Additionally, in the absence of a QLT cycle (i.e., signal CYQLT00A=1), when the requested data is not stored in cache (i.e., signal CACHIT200=1), the FIFO storage 20-116 is empty (i.e., signal FEMPTY310=1) and during a cache read cycle of operation (i.e., signal CYREAD010=1), NAND gate 20-106 operates to force signal MEMREQ01B to a binary ZERO. This causes NAND gate 20-108 to force signal MEMREQ01A to a binary ONE which switches flip-flop 20-100 to a binary ONE in response to clocking signal CLOCK0110. Additionally, flip-flop 20-100 also switches to a binary ONE, in response to signal CLOCK010, when signal MEMREQ000 is a binary ZERO. The memory request flip-flop 20-100 is reset to a binary ZERO, in response to master clear signal (i.e., signal MSTCLR100=0), during a data cycle (i.e., signal CYCDAT000=0), or in the absence of a CPU request (i.e., signal CACHRQ100=1) when see no memory flip-flop of section 20-3 is set to a binary ONE (i.e., signal CNOMEM010=1).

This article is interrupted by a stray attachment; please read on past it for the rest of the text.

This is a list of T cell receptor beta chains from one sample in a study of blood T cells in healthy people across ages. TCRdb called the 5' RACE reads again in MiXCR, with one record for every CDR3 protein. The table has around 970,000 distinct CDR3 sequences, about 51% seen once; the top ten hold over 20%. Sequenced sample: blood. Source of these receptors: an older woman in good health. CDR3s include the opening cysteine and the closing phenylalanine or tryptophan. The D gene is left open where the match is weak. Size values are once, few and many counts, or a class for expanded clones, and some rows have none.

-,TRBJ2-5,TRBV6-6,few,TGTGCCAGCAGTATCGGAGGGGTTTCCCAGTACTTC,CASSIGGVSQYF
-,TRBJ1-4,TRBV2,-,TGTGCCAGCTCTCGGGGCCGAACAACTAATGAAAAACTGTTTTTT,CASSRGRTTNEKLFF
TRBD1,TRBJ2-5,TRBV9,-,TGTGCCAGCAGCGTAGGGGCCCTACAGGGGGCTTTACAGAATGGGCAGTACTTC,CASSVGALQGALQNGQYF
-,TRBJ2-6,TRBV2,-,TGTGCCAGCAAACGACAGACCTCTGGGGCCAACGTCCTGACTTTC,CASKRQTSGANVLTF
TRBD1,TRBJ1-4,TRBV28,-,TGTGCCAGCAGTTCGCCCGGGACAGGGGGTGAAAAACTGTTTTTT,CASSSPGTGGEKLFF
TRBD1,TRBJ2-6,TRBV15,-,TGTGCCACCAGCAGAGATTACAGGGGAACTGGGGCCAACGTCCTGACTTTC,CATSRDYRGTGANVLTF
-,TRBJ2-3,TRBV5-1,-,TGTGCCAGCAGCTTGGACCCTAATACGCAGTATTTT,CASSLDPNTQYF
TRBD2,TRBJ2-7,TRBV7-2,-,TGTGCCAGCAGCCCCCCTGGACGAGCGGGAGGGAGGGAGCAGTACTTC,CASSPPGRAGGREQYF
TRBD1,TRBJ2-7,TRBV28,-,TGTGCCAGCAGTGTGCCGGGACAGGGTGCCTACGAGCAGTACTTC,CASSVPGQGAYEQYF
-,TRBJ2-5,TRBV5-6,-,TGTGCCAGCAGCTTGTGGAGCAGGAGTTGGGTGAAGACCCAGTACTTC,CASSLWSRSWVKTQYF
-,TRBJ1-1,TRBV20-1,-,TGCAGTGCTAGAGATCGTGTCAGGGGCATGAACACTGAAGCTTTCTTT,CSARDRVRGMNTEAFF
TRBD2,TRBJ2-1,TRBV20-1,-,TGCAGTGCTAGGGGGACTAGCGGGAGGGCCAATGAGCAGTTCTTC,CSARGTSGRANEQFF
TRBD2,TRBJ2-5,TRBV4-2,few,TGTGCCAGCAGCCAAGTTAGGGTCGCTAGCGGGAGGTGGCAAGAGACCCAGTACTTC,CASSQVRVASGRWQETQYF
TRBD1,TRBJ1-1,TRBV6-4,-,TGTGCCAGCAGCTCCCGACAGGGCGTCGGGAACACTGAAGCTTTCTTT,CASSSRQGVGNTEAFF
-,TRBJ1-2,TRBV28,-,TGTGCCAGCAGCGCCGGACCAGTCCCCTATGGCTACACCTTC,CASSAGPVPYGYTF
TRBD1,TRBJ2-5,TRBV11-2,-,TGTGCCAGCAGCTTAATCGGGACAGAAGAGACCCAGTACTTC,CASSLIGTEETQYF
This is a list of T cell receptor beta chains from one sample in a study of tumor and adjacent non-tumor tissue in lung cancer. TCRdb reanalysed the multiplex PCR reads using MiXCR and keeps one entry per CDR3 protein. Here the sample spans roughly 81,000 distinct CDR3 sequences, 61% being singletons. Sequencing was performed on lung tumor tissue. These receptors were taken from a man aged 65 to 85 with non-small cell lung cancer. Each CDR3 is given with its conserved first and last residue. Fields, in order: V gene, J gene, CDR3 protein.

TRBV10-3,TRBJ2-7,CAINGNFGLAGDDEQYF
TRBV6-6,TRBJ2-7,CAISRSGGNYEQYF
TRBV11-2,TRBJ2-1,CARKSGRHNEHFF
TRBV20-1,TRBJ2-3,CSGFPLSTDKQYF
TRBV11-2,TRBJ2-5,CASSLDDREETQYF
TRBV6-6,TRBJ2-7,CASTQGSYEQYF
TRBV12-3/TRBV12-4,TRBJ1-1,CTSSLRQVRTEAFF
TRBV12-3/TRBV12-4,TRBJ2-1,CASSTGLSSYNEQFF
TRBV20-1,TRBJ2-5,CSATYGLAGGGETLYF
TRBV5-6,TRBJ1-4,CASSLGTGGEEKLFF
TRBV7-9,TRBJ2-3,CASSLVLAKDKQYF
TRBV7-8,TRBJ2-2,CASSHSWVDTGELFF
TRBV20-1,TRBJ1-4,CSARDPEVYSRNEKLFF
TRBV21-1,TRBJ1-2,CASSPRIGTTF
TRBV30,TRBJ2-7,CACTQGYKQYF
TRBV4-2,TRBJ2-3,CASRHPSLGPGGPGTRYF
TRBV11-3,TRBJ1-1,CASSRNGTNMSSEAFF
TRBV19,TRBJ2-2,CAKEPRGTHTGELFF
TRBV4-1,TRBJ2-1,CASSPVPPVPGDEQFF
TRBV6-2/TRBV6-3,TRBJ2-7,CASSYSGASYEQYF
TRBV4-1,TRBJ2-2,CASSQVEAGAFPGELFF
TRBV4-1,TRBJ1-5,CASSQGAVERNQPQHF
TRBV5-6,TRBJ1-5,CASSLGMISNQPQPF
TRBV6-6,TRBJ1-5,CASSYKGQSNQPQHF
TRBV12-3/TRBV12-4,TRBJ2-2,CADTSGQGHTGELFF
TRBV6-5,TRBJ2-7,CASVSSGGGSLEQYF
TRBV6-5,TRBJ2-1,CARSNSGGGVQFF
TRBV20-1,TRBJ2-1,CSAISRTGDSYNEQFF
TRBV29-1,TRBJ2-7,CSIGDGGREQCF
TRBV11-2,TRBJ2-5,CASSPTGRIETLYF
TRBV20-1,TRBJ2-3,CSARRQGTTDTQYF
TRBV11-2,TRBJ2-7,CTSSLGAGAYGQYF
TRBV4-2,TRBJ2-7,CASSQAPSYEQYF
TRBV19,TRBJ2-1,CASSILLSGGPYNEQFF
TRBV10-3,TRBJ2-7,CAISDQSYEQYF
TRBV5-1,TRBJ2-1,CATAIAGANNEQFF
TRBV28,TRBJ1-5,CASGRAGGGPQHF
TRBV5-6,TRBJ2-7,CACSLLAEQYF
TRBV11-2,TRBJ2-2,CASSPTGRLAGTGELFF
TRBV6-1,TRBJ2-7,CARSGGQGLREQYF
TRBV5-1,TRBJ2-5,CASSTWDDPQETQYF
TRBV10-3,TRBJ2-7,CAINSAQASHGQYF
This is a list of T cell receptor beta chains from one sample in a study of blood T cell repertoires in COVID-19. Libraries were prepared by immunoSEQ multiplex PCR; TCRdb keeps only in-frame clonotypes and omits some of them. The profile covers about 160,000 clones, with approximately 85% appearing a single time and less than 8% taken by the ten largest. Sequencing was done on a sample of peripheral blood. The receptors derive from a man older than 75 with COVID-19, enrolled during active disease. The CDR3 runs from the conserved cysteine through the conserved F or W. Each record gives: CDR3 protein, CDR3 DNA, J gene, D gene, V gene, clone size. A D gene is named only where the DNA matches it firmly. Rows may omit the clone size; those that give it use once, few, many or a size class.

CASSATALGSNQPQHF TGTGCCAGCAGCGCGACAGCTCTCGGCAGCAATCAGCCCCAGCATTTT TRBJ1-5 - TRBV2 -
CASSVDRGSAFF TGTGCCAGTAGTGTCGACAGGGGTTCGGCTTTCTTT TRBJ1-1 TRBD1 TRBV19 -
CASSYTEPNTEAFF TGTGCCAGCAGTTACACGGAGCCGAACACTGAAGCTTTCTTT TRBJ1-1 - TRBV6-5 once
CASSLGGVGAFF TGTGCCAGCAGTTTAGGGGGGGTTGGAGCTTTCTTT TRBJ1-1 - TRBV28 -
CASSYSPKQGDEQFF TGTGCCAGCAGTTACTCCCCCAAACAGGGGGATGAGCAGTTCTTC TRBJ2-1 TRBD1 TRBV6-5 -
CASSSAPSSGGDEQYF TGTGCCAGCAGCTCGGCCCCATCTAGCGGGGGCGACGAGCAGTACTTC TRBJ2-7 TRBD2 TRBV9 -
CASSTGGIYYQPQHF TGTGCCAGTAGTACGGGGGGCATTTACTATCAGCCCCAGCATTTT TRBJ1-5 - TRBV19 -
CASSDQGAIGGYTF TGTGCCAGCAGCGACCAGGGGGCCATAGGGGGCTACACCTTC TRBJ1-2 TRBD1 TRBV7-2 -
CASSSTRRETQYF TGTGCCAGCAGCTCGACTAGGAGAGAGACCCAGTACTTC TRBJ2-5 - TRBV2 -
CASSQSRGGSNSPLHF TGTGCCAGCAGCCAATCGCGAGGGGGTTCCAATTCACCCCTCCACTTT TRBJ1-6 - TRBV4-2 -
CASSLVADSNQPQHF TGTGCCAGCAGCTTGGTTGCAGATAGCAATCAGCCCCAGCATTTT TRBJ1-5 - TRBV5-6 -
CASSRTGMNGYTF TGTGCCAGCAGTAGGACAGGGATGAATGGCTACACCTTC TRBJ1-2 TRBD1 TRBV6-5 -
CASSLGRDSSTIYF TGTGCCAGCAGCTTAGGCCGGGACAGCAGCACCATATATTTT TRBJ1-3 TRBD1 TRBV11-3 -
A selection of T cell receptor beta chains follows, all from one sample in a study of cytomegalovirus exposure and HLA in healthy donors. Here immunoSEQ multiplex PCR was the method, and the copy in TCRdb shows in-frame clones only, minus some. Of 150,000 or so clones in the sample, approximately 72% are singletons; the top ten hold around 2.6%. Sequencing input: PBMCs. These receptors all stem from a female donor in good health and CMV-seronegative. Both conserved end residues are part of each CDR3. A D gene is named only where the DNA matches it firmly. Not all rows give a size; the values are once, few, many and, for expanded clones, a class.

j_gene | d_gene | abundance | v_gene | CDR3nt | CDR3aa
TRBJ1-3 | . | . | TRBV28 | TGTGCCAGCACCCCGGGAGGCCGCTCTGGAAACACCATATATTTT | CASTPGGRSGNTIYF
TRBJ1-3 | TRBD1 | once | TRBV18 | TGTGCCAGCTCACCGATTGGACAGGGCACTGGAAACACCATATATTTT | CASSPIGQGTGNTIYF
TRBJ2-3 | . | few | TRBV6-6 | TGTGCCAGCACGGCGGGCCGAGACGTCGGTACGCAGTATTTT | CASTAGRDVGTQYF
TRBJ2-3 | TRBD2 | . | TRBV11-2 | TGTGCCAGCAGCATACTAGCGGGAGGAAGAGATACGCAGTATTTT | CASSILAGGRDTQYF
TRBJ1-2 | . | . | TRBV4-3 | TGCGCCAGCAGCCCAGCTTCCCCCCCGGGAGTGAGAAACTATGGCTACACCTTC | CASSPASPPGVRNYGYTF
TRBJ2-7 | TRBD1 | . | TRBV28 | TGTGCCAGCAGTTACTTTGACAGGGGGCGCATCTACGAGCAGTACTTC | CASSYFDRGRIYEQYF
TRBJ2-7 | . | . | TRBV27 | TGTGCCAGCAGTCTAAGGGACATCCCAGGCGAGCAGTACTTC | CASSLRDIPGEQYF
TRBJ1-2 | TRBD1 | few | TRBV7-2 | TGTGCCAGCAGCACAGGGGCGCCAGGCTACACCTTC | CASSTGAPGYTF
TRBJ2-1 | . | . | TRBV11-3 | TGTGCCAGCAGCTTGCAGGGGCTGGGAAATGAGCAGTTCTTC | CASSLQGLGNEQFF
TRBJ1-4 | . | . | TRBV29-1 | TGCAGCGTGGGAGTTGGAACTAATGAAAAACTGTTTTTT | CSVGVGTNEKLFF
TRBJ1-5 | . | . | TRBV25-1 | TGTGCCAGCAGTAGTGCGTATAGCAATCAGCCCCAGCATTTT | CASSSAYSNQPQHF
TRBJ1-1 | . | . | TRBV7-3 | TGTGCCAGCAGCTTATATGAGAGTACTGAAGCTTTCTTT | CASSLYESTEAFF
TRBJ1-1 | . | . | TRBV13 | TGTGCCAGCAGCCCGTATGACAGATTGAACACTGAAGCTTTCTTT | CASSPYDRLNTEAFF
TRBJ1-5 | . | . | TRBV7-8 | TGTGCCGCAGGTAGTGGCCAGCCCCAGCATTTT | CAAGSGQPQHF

The FIFO buffer 20-116 contains four RAM 44-bit, registers which couple to bus 16 and are conditioned for storing the information received from bus 16. This information includes the state of the bus write control line BSWRIT. When signal BSWRIT200 is a binary ONE, the memory command received from bus 16 is a read command. A memory write command is denoted by signal BSWRIT200 being a binary ZERO.

When signal FIF041010 is a binary ONE, the replace/update flip-flop 20-114 is switched to a binary ONE when FIFO cycle signal CYFIF0210 goes positive. When in a binary ONE state, flip-flop 20-114 forces signal REPLAC010 to a binary ONE signalling that a cache replacement cycle is to be performed. That is, a replacement cycle occurs when CPU 10 generates cache request signal CACHRQ010 and the requested information is not stored in cache. The cache unit 20 generates a request to main store 12 over bus 16 and the requested information received from main store is sent to CPU 10 and written into cache section 20-4 completing the replacement operation.